Telecom & Wireless

Will HBO Max Lift AT&T Stock?

When AT&T Inc. (NYSE: T) reported first-quarter earnings last month, the company revealed that it had lost 897,000 subscribers to its premium TV services. AT&T stock had dropped 22% for the year to date, and it traded essentially flat following the earnings release. There was a time when losing that many subscribers would have been a serious blow to the company, but no longer.

Just three years ago, one research firm estimated that by 2021, about 28 million of the 128 million U.S. households would not be cable TV subscribers. According to a survey completed this spring, nearly 82 million (64%) have either cut the cord or have never subscribed to cable TV. AT&T’s premium TV subscriptions have fallen nearly 17% year over year, from 22.4 million to 18.6 million.

Wireless services, what the company calls its Mobility business, is adding subscribers, although not nearly enough to offset the losses in TV.

It seems that AT&T is banking on its introduction later this month of HBO Max, a new streaming service that promises more than 10,000 hours of premium content. HBO, part of AT&T’s Warner Media division, was acquired by AT&T in 2018’s Time Warner deal.

Cable Subscriptions Are Not Coming Back

Millions of people have ditched cable and satellite TV services, primarily for the perceived cost savings of going to streaming. In a recent survey, research firm The Trade Desk found that the percentage of 18- to 34-year-olds who have cut the cable TV cord, are planning to, or have never subscribed to cable TV is 74%. Even 55% of older Americans (age 55+) are not or eventually won’t be cable subscribers.

The Trade Desk report noted:

Of those households that do still have cable TV subscriptions, 11 percent plan to cut the cord by the end of the year. That figure jumps to 18 percent within the 18-34 age group. This data represents a significant increase over the approximately three percent annual decrease in traditional pay-TV subscriptions as predicted by eMarketer in July 2019 (prior to the stay-at-home directives).

Why the Coronavirus Pandemic Is Changing Minds

More than half (60%) of cable TV subscribers told The Trade Desk that the only reason they continue their subscriptions is the availability of live sports. But COVID-19 has put an end to that, at least temporarily. Besides, many streaming packages include live sports programming. Walt Disney Co.’s (NYSE: DIS) Hulu + Live, Alphabet Inc.’s (NASDAQ: GOOGL) YouTube Live and Verizon Communications Inc.’s (NYSE: VZ) Mix & Match are just a few examples.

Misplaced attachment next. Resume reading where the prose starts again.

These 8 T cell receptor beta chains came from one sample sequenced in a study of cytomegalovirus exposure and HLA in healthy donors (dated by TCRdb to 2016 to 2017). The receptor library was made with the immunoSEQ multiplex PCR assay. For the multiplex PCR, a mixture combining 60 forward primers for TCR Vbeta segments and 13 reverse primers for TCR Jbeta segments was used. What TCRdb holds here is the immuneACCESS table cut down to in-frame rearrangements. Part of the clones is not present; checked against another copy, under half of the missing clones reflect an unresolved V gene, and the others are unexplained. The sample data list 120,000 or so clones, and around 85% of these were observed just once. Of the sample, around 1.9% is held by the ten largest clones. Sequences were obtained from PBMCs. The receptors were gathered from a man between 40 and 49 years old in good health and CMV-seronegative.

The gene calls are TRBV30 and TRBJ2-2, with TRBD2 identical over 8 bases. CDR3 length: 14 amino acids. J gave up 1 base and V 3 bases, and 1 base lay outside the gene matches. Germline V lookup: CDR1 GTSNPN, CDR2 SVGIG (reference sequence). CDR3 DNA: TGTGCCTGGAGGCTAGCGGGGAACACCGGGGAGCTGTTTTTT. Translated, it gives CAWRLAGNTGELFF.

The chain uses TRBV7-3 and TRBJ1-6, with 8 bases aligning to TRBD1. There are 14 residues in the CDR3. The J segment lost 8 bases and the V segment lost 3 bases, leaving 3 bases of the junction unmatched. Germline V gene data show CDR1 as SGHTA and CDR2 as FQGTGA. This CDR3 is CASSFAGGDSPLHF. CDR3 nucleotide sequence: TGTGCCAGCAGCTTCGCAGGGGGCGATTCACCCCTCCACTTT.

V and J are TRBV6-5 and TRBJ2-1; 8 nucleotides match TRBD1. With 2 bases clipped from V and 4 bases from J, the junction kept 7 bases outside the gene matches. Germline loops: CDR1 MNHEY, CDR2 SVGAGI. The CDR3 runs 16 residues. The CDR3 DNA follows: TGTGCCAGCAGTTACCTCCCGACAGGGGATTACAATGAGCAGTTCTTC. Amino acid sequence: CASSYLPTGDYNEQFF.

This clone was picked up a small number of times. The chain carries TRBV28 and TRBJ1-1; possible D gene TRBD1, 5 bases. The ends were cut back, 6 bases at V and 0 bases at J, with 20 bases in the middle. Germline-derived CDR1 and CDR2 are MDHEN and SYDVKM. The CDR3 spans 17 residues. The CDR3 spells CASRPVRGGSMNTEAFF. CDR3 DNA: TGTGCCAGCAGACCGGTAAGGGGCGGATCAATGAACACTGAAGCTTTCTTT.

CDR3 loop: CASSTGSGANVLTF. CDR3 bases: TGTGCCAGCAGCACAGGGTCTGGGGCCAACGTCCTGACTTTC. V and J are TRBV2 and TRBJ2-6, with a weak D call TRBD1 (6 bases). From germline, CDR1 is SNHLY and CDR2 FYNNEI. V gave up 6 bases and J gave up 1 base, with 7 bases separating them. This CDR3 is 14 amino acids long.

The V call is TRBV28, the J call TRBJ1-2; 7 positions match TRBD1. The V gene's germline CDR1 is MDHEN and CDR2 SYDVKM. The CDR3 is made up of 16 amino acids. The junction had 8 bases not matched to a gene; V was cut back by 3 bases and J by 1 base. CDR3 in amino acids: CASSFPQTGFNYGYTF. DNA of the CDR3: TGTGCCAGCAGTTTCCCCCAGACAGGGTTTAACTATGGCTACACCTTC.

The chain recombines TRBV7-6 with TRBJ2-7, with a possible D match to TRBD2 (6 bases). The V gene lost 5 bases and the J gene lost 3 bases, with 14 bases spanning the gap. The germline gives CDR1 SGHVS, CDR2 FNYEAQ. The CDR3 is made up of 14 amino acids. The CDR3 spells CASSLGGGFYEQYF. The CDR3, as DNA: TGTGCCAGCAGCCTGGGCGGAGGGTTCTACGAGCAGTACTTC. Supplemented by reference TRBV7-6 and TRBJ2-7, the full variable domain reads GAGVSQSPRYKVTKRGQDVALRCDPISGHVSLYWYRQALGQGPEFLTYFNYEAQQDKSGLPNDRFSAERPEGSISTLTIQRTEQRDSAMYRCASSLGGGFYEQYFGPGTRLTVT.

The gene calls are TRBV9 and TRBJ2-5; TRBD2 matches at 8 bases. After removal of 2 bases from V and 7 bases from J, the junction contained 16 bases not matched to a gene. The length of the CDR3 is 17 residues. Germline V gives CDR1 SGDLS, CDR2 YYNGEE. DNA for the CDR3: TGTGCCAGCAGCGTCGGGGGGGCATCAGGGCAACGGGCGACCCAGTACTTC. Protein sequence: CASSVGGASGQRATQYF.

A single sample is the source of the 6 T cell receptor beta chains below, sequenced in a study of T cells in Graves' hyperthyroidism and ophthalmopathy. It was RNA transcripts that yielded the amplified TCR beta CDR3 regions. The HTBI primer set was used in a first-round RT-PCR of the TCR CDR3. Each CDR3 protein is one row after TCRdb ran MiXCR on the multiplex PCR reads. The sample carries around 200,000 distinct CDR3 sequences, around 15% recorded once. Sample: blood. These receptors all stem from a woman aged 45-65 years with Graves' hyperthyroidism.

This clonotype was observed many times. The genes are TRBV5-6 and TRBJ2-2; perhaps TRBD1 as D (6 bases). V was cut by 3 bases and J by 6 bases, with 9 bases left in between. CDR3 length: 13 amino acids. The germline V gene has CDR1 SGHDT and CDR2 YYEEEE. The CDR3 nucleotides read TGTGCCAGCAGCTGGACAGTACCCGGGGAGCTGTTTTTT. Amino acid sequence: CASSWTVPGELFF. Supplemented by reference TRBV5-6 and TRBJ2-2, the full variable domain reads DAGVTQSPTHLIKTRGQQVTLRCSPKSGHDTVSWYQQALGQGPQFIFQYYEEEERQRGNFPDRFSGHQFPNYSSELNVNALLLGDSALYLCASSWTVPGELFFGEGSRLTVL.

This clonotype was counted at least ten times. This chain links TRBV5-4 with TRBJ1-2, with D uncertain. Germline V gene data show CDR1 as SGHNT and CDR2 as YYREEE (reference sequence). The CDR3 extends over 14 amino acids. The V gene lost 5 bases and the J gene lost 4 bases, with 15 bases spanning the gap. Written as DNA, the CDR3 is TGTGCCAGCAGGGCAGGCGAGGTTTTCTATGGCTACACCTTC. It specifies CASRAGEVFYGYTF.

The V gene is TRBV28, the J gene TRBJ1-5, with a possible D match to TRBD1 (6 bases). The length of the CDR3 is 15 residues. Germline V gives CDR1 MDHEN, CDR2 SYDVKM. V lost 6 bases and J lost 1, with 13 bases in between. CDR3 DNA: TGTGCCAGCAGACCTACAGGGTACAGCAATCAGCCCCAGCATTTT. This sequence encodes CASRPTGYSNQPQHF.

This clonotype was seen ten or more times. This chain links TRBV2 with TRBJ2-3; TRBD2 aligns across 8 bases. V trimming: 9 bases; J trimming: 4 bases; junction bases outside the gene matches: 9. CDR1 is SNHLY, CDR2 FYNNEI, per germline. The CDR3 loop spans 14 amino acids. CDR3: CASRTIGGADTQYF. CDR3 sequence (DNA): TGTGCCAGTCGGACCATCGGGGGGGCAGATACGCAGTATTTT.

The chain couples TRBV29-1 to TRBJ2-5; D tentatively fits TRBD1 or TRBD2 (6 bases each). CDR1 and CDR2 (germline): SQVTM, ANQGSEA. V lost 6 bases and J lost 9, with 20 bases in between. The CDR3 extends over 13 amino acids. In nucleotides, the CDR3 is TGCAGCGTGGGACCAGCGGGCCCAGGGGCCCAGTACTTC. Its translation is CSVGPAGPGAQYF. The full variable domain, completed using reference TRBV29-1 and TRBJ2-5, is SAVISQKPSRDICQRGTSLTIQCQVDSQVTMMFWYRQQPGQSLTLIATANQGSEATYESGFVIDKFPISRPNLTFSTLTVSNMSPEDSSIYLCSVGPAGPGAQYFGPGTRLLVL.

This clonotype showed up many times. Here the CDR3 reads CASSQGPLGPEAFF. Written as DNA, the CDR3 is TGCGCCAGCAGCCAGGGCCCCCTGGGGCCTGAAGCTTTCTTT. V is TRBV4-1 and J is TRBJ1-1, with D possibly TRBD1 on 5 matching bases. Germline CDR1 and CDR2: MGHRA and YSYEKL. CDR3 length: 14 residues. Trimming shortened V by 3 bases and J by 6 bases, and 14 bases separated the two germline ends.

Streaming, especially free, ad-supported streaming, is preferred by the younger viewers who say they don’t mind ads targeted to them. From The Trade Desk report: “By a ratio of 3-2, the 18-34 age group prefers tailored ads, the highest ratio of any age group. This suggests that younger viewers have the greatest awareness and appreciation for the value exchange between relevant advertising and access to free premium content.”

Does HBO Max Fill the Bill for AT&T?

When the company rolls out HBO Max later this month, AT&T’s cable TV subscribers will get the service free if they already subscribe to HBO. Subscribers to some other services also will get the new service for free.

Otherwise, HBO Max will cost $15 a month ($12 if customers sign up before the May 27 launch date). That compares with $7 a month for Disney+ and $9 a month for Netflix Inc.’s (NASDAQ: NFLX) cheapest tier. Comcast Corp. (NASDAQ: CMCSA), which owns NBCUniversal, will roll out a free limited tier for its new streaming service, Peacock, in July.

AT&T is charging the same price for HBO Max that it charges to cable subscribers, but the service will include non-HBO-produced shows like Friends and also will carry original content exclusive to HBO Max. Whether that will attract those millennials who like advertising is a gamble.

Once again, COVID-19 tosses a wrench into the plans. New TV and film production has essentially stopped due to the pandemic. The new services launching soon (HBO Max and Peacock) will be hit hardest because they had yet to load up on original content. Peacock, for example, now plans to have only a handful of originals available by the launch date.

What AT&T Shareholders Are Getting

As of December 31, 2019, AT&T had $163.15 billion in total debt with $151.31 billion listed as long-term debt. The remaining $11.84 billion is listed as current. It’s an impressive list.

The company’s operating cash flow for the first quarter totaled $8.87 billion. Out of that, the company paid nearly $3.8 billion in dividends for a dividend yield of nearly 7% ($2.08 annualized). There are a lot of other claims on AT&T’s cash as well.

The cash pile got larger last quarter too with the addition of a $5.5 billion term-loan agreement.

As usual, the main attraction of AT&T’s stock is the dividend payout ratio, currently at 24.2%, based on cash flow, or 58.3% on a trailing 12-month basis. The company’s board of directors is committed to continuing to pay dividends, and as long as it does, all AT&T has to do is make sure that HBO Max doesn’t further drain cash. That may be more difficult than it sounds.